It would be for the latter reason, and the proof is in the “multiple approvals” the graphic must have passed through before being tweeted to the public. It is not just that the bias is implicit, though, because one person with a lens wired toward disparaging Black women would be an easy fix, such as by firing the individual who created the graphic or mandating that they attend diversity, equity, and inclusion training. But this is not the work of a lone individual. It is a reflection of a chain of command that either: 1) recognizes the racial bias in the Naismith graphic and doesn’t care or finds it funny; or 2) is totally blind to it. Institutional racial bias by any organization is untenable, but especially for NCAA Women’s Basketball, which historically has battled gender-based discrimination, which also continues to rage wildly.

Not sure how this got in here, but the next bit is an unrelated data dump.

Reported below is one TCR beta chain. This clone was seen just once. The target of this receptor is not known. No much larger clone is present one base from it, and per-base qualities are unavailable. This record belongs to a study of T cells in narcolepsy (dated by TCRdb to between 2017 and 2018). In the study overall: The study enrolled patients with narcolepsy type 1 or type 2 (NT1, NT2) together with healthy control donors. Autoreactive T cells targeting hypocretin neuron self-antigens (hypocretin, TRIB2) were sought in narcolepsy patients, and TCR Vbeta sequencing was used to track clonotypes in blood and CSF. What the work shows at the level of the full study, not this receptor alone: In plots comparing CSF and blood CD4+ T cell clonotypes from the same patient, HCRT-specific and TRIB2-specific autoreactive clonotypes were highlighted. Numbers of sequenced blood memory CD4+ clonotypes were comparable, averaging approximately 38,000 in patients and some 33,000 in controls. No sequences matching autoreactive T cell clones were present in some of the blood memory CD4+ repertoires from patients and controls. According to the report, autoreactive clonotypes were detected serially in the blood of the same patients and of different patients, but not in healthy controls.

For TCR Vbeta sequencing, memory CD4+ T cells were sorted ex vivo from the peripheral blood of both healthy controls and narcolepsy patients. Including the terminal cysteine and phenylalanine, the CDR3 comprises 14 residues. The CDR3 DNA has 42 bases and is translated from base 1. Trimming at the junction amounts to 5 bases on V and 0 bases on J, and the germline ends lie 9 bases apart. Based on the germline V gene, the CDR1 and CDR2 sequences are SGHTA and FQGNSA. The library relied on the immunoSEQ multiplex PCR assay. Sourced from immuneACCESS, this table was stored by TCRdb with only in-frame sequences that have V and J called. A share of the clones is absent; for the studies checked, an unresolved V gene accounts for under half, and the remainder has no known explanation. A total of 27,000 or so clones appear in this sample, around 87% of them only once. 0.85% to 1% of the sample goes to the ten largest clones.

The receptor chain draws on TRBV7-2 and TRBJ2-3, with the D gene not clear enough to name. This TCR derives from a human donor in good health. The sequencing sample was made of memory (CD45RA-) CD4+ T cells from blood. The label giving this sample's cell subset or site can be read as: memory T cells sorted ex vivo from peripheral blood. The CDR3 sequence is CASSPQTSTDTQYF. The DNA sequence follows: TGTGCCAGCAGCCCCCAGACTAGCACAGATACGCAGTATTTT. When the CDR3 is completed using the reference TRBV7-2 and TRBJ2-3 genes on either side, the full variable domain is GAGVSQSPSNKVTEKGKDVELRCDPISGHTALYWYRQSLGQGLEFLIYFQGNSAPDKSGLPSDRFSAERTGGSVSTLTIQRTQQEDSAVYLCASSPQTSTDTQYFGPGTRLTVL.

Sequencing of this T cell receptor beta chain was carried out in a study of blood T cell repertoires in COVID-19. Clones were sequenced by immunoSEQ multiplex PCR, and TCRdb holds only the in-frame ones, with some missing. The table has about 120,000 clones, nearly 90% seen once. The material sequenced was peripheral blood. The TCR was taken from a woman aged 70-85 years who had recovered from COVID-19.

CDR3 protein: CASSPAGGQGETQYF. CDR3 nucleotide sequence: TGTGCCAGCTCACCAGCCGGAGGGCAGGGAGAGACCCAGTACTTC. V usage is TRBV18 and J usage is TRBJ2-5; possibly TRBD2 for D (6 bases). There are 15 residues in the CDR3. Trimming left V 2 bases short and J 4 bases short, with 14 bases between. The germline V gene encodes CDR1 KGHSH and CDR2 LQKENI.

The Historic Erasure and Oppression of Black Women Athletes

The disparateness in the frequency and quality of media coverage of white players in the WNBA and that league’s Black players was conspicuous enough to warrant researchers at the University of Massachusetts Amherst’s Department of Sport Management to try to quantify “intersectional representation in media narratives.” Risa F. Isard and E. Nicole Melton (2021) concluded in “Does Sport Media Raise Her Name?” that Black women in the the WNBA with darker complexions (especially those presenting as more masculine or androgynous) “received the fewest media mentions” compared to their white female counterparts of any sexual orientation or gender identity and their feminine-presenting Black peers.